"Anyway, once the good stuff was sold, he was onto Shelby to add his name to hers on the deed. He told her he wanted to get a small loan against his mother's house, to start his own computer repair business. Thank goodness we were able to talk her into refusing. He got his family to loan him money; I don't know what he's done with it. A few days ago Shelby got accepted into UCLA. We're all so proud of her."
Hollis stopped writing and looked up. "But . ..."
"But now she needs money for her tuition, books, and college expenses. She's going to have to sell the house. It's still in her name alone. The market isn't that great, but if she's lucky she'll be covered for all four years. Needless to say, Darol and his kids have already put the word out that they'll refuse to leave. He's threatened to contest the will, saying that his mother wasn't of sound mind. He talked with somebody who told him he still had rights."
Hollis thought she knew where this was headed. But as she opened her mouth to comment, her cellphone rang with a jazz piano ringtone. It was John.
Rena waved her a go-ahead.
"Hey," she told John, "I'm with Rena."
"Well, tell her hi from me and tell her I think I got the job."
Hollis beamed. "Oh, John, I'm so happy for you. When can we celebrate?"
"I have one last meeting; they want me to have breakfast with one of my future colleagues. I'm taking a four o'clock flight to Oakland on Wednesday morning. How about dinner after I get back?"
"If that's happening, you must have gotten the job. Dinner sounds perfect. Love you, and congratulations."
She didn't try to suppress her delight as she slipped the phone back into her purse.
Rena gave a laugh. "Well, let me guess. He got the job."
"You know he's been on edge for weeks. This was his third interview. I'm so proud of him." Hollis grinned until she saw Rena's furrowed brow. "I'm sorry. I interrupted your story."
"No, no, I've talked too long already. You get the idea. What do we need to do?"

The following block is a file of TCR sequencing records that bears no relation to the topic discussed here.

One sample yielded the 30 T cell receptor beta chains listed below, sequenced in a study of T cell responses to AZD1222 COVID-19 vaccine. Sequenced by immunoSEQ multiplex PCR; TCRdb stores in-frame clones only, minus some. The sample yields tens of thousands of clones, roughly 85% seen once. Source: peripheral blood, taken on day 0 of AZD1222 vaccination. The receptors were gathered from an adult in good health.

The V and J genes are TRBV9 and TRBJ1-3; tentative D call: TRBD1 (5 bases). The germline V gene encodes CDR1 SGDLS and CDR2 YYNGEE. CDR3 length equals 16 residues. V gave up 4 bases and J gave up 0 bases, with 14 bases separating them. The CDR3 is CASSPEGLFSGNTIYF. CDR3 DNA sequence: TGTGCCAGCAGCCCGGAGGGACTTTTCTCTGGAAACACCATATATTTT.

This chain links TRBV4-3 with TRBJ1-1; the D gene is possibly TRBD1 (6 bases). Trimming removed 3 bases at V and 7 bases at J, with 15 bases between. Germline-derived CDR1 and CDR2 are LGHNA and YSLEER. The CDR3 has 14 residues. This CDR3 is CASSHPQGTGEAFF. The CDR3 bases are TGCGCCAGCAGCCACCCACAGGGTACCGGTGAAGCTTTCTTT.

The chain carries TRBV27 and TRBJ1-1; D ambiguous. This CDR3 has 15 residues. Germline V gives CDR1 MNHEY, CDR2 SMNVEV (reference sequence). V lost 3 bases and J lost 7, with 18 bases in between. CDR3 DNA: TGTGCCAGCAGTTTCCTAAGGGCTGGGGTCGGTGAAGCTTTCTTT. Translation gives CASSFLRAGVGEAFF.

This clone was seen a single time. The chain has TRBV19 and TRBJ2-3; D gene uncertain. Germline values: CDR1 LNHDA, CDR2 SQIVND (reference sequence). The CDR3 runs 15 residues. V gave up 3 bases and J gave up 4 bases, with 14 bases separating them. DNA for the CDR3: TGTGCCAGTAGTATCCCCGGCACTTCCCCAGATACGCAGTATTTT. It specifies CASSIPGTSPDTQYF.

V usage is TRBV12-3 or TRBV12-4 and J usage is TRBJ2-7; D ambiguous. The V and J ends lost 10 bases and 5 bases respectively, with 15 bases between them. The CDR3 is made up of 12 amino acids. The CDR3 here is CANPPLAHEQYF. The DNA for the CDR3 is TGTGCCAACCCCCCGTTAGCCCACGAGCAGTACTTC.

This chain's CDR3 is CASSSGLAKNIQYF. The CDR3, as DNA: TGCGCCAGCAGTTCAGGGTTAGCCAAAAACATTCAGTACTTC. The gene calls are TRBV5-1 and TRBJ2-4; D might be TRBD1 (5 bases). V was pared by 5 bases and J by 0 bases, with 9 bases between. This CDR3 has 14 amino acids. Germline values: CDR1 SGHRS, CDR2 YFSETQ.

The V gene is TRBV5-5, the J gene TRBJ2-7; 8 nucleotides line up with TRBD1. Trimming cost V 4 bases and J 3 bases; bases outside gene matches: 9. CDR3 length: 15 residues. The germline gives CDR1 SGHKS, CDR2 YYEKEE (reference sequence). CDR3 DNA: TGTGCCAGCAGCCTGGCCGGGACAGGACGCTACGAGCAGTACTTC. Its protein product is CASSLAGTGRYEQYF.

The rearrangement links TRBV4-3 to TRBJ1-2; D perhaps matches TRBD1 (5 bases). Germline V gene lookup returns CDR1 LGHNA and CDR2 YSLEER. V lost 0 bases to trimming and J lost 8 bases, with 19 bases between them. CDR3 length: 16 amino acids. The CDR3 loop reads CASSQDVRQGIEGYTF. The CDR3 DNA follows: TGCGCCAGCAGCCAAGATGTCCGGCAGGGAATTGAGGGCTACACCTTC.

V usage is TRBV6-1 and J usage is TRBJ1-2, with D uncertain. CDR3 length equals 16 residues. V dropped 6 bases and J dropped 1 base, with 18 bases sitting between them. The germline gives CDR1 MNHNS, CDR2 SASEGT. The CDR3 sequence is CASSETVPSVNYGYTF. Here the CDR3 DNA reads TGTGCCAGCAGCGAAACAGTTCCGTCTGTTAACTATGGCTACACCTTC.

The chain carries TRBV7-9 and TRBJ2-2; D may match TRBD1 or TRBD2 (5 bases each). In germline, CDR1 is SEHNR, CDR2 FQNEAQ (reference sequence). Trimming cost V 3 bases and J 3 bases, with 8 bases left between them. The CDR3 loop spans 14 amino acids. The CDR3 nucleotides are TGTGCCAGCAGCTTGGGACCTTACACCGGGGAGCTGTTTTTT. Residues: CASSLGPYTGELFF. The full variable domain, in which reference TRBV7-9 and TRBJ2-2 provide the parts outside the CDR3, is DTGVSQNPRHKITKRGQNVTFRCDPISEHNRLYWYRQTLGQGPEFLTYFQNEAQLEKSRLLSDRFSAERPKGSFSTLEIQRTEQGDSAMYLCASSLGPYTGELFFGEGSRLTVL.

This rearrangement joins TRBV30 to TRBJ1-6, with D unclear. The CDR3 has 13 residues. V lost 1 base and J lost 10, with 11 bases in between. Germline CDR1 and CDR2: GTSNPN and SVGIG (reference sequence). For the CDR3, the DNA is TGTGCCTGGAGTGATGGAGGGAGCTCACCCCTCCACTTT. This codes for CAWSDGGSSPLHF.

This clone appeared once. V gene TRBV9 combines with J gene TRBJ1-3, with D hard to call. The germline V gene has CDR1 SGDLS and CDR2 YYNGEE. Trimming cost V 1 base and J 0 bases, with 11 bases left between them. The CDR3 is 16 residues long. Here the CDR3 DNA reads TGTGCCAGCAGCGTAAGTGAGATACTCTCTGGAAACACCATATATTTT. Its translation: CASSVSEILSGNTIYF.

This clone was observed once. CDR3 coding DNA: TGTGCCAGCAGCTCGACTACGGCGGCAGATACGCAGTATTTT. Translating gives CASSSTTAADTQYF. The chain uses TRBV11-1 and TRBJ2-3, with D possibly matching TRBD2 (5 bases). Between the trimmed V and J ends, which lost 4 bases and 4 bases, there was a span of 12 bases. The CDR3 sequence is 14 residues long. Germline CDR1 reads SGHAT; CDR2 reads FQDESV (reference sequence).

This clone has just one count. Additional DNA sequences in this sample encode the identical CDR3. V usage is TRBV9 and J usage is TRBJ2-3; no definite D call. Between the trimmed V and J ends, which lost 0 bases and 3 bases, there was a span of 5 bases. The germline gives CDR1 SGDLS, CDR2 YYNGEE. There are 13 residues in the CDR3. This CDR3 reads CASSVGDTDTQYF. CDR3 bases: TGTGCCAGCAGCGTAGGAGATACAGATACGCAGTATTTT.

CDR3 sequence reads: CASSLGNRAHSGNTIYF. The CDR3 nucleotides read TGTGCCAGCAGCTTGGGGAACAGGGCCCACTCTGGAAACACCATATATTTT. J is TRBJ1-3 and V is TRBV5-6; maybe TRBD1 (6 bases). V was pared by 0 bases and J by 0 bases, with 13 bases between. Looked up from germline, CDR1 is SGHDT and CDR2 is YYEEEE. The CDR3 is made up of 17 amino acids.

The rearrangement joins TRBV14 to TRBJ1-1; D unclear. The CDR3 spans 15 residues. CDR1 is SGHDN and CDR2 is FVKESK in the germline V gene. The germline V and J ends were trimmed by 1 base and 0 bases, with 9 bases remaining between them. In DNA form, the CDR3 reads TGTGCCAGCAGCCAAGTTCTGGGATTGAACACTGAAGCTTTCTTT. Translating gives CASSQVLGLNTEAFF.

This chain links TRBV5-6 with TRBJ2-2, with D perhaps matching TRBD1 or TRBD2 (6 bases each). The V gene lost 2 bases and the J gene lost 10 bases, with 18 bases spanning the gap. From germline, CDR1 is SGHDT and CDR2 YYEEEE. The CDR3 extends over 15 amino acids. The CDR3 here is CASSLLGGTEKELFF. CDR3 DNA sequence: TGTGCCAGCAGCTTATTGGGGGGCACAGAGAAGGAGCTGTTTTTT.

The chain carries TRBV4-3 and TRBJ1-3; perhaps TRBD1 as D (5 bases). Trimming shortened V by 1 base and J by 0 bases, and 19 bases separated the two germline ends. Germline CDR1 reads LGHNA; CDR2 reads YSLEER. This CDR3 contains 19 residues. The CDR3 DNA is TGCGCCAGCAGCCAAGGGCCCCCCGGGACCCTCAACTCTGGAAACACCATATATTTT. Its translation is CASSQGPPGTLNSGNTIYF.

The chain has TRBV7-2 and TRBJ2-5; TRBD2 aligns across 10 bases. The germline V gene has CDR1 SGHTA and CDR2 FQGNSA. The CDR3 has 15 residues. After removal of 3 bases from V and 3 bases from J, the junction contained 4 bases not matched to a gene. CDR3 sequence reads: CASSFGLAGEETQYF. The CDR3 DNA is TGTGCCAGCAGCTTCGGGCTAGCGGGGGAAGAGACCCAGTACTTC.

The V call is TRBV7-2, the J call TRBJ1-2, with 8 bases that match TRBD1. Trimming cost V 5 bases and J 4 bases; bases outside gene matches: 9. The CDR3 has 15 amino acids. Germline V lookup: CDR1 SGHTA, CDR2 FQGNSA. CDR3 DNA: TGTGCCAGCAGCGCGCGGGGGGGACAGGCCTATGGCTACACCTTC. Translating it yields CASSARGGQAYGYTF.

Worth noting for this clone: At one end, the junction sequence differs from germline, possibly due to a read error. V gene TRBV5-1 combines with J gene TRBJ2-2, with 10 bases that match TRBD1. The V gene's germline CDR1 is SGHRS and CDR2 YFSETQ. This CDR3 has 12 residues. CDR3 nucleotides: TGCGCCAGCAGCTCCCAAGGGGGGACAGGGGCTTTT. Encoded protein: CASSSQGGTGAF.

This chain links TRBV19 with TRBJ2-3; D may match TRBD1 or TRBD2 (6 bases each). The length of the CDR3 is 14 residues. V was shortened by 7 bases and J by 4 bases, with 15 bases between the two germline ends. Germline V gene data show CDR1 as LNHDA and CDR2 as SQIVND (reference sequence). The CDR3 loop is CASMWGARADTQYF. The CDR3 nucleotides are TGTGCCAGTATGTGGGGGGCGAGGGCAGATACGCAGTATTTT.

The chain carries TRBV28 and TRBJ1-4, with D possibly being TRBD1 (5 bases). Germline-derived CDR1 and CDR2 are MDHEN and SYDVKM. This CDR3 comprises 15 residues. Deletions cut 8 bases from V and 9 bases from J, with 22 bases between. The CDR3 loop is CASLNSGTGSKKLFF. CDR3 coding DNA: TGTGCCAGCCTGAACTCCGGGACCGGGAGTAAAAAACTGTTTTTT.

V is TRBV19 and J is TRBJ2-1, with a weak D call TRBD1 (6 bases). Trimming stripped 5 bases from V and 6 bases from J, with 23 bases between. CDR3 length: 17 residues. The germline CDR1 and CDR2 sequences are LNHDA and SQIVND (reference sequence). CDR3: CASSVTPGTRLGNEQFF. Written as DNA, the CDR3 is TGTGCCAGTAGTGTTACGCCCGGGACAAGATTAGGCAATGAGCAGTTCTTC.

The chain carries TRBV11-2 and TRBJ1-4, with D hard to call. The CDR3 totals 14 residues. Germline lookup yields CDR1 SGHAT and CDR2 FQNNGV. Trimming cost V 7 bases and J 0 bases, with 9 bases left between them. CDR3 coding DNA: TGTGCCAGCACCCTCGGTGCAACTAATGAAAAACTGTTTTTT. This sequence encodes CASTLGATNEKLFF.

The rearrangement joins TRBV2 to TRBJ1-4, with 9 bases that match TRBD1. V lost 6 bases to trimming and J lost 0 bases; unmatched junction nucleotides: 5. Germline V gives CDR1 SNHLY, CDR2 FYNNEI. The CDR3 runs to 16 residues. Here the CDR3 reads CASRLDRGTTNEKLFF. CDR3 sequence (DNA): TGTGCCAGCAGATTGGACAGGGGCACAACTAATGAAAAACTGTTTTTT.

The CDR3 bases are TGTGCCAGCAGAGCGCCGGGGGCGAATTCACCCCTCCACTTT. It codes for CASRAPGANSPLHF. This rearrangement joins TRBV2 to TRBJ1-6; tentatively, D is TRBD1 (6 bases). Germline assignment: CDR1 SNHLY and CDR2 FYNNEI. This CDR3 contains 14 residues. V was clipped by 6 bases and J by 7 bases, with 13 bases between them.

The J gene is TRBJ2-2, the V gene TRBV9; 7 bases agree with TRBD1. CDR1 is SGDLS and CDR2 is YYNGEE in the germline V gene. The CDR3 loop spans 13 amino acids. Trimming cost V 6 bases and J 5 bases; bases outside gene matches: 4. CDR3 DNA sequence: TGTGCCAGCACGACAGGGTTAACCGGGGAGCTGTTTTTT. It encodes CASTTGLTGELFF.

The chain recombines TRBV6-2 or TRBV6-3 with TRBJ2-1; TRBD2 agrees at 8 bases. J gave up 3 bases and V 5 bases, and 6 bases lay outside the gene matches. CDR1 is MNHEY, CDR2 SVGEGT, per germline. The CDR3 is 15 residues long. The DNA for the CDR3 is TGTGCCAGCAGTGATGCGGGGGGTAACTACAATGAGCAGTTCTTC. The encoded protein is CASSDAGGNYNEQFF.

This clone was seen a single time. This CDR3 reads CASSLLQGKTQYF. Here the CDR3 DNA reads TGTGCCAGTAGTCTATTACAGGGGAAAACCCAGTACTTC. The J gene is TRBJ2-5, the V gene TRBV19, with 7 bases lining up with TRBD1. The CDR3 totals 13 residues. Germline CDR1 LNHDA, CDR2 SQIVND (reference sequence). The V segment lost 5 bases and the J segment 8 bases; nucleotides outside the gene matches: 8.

"I need to meet with Shelby and take a look at her grandmother's will. Did she have a trust? Or, did Mrs. Patterson's family go through probate?"
"There was a trust. Everything has been finalized. And Shelby's eighteen — she's legally an adult."
Hollis sighed. "Well, that's good news. The process takes time."
"I'll get her to fly up in a few days. We're having a family get- together this weekend. She can stay with me."
"Sounds good. When can you get me the paperwork?"
"I'll talk to her Aunt Denise. She's Darol sister and a lot like their mother, old Mrs. Patterson. I'll let you know as soon as I hear." Rena looked down at her phone to check the time. "I've got to go."
"Me, too. I want to do a little research. Do you realize that Shelby will be my first client?"
New associates had to build their own clientele. It was common in a law firm for associates during the first year or two to work under the wing of a supervising attorney. Gradually, they would prepare specific assignments for simpler cases and then to handle new matters by themselves.
Rena smiled. "Great, and she can pay you, too. Well, she can once you win her case."
Hollis grinned. If necessary, she would've probably worked pro bono for a first client. "Well, there's an incentive. Call me when you have something."
Hollis watched Rena walk swiftly up the street to a nearby high-rise. Her first client: even the sound of it had promise. Now all she had to do was win.CHAPTER 2